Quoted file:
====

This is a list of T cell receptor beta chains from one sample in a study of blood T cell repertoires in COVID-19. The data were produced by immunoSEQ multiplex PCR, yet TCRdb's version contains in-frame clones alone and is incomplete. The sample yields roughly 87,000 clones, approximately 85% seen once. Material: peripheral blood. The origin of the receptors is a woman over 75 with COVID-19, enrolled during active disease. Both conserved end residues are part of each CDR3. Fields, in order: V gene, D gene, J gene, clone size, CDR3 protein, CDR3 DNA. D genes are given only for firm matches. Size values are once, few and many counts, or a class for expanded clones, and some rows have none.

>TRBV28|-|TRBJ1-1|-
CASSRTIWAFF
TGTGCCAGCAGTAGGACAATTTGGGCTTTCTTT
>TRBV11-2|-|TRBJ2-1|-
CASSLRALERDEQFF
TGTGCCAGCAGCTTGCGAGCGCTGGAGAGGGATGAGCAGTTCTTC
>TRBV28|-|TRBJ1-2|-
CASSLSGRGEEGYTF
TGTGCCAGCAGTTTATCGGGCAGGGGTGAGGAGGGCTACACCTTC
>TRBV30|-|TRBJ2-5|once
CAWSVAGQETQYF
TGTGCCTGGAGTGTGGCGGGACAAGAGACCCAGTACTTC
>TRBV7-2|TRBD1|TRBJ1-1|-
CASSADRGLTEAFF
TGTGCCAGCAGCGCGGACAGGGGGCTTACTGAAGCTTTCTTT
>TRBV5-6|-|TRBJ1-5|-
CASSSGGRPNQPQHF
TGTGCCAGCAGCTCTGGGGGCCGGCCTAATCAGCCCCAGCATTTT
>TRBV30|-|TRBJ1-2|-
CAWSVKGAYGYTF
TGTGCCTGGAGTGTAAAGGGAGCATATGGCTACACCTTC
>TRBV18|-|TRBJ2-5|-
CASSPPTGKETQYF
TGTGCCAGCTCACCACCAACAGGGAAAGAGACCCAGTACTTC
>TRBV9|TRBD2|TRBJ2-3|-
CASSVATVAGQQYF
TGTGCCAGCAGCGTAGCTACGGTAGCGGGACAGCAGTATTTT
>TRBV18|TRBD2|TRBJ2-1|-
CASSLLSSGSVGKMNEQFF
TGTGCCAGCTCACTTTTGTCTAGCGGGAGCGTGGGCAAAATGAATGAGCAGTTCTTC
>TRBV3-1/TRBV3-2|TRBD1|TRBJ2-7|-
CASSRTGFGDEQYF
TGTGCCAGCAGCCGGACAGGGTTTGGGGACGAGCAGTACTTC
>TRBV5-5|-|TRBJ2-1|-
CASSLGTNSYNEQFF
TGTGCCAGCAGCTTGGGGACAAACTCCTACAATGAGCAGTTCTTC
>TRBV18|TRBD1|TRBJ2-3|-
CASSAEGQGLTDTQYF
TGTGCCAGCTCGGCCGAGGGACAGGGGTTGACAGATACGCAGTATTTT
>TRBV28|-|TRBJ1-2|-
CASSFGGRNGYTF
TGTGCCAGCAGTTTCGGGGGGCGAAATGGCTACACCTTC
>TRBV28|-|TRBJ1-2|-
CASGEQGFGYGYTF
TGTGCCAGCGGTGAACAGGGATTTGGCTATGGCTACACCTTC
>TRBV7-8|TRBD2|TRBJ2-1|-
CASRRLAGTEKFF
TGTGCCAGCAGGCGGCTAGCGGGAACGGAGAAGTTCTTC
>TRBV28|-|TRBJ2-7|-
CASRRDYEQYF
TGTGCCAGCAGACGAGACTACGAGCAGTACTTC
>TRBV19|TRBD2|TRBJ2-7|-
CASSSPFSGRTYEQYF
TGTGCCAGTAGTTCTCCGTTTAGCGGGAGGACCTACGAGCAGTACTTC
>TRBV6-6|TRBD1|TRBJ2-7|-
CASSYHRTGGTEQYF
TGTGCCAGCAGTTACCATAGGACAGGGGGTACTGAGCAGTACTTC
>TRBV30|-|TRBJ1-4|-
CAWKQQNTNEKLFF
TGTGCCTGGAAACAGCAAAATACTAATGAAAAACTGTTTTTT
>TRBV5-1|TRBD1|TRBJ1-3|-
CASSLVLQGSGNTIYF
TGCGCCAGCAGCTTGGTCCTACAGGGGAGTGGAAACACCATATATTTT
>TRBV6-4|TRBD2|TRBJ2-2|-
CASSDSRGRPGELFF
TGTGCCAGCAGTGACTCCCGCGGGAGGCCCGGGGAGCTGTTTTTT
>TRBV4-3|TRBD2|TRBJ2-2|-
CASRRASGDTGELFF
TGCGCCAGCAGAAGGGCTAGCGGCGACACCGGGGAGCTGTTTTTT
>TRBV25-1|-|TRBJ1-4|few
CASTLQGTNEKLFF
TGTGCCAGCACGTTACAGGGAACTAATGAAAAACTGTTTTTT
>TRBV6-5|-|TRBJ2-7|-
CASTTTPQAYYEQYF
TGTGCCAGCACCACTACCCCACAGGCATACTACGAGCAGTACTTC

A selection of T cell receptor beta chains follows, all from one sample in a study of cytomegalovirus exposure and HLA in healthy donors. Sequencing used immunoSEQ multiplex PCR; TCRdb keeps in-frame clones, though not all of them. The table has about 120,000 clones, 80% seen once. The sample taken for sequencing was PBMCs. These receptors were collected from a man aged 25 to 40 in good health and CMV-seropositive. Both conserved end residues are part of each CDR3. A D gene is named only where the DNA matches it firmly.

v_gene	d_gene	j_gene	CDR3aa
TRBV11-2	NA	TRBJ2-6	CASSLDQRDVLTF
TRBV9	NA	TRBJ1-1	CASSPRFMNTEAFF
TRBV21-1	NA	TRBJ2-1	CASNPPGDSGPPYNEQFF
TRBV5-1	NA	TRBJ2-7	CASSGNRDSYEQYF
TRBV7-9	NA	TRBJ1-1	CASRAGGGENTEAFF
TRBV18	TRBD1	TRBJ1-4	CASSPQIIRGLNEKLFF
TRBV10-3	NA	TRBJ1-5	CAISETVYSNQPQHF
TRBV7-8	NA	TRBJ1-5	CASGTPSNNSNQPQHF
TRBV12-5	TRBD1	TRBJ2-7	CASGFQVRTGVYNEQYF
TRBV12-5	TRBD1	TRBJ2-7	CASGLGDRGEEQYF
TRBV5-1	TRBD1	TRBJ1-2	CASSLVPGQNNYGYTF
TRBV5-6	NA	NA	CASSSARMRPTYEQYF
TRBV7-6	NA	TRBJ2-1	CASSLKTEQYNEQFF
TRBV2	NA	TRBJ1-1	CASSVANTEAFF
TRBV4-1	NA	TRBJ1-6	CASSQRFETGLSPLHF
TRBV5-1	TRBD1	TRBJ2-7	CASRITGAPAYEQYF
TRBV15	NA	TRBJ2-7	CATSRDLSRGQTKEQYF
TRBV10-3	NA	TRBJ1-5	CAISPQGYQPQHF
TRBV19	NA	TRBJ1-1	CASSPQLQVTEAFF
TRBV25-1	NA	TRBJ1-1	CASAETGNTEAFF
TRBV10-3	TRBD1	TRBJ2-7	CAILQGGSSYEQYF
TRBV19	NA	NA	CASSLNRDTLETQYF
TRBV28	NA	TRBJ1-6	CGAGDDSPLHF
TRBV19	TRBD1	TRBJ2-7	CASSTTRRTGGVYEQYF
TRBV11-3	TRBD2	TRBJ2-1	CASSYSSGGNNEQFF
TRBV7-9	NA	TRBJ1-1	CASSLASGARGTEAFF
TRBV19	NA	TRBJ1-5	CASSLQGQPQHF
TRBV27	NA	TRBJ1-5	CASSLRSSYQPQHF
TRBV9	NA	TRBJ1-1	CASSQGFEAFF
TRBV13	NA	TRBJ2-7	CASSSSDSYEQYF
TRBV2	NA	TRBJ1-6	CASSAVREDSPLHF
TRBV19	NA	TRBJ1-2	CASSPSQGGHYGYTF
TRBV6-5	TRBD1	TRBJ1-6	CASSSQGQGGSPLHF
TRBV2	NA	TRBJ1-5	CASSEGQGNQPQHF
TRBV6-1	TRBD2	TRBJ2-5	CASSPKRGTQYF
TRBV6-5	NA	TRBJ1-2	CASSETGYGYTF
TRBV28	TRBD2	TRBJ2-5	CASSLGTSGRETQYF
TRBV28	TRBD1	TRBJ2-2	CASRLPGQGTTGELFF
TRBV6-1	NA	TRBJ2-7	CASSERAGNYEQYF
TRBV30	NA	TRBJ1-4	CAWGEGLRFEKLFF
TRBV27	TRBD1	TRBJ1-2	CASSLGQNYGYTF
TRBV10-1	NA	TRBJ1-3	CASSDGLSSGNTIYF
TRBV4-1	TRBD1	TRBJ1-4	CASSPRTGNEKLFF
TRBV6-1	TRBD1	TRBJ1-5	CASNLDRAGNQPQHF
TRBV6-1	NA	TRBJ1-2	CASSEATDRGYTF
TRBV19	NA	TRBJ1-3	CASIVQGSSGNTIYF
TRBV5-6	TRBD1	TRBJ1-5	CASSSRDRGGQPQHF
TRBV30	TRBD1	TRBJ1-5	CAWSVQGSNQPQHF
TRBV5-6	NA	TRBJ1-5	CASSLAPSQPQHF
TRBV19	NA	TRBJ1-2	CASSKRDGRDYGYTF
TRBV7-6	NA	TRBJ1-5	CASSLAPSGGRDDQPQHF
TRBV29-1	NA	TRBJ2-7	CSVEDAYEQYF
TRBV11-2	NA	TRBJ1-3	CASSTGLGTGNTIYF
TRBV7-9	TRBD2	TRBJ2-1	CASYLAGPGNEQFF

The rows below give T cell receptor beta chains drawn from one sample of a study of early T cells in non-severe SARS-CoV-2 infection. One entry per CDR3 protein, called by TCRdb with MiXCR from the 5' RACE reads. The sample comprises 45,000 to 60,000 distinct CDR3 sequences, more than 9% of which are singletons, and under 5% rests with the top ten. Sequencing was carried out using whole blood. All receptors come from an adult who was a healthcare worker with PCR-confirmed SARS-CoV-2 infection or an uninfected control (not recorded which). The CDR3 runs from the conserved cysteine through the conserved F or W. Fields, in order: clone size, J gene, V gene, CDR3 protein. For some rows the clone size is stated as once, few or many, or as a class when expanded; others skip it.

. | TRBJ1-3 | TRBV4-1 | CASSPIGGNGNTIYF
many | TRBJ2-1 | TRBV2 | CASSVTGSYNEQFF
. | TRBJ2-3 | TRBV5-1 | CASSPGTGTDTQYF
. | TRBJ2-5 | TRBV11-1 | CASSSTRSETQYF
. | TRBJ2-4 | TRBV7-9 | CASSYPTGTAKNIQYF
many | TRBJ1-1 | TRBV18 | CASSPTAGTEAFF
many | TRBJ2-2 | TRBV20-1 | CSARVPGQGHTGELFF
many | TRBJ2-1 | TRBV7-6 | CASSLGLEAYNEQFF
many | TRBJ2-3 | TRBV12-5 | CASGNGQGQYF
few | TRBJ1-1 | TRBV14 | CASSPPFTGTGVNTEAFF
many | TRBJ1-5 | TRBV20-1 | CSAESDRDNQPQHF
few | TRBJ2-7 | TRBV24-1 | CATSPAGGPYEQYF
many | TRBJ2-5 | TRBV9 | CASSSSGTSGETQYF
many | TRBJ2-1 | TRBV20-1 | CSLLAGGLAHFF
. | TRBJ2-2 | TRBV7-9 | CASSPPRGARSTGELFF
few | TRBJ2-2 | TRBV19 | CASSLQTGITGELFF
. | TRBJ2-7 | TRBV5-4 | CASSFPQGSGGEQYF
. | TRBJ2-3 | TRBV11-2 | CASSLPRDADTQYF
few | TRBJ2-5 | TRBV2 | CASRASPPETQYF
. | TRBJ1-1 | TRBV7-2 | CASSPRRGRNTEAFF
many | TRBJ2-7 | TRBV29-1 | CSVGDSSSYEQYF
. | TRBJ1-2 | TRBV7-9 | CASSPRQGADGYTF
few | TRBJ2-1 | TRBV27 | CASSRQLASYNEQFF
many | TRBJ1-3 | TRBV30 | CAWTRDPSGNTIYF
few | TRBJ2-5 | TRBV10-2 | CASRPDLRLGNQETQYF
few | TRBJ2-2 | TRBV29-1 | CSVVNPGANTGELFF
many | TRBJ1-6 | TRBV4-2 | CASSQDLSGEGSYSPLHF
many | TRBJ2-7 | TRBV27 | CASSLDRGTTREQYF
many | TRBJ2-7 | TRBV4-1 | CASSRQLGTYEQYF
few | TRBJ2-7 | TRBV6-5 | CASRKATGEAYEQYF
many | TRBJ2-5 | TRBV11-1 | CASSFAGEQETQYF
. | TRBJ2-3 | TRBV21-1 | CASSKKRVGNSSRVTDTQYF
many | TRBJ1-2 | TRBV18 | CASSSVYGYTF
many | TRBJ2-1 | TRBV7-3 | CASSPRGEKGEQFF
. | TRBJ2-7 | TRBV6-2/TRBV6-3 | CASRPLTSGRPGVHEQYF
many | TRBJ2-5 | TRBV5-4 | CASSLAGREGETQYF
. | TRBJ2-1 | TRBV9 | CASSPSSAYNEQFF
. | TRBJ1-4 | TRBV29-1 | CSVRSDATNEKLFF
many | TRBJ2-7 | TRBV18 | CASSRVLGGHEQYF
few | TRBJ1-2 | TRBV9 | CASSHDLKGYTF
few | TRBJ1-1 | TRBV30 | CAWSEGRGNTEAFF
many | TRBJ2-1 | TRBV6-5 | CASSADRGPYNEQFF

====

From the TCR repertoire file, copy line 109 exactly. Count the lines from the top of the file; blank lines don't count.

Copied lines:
TRBV2	NA	TRBJ1-6	CASSAVREDSPLHF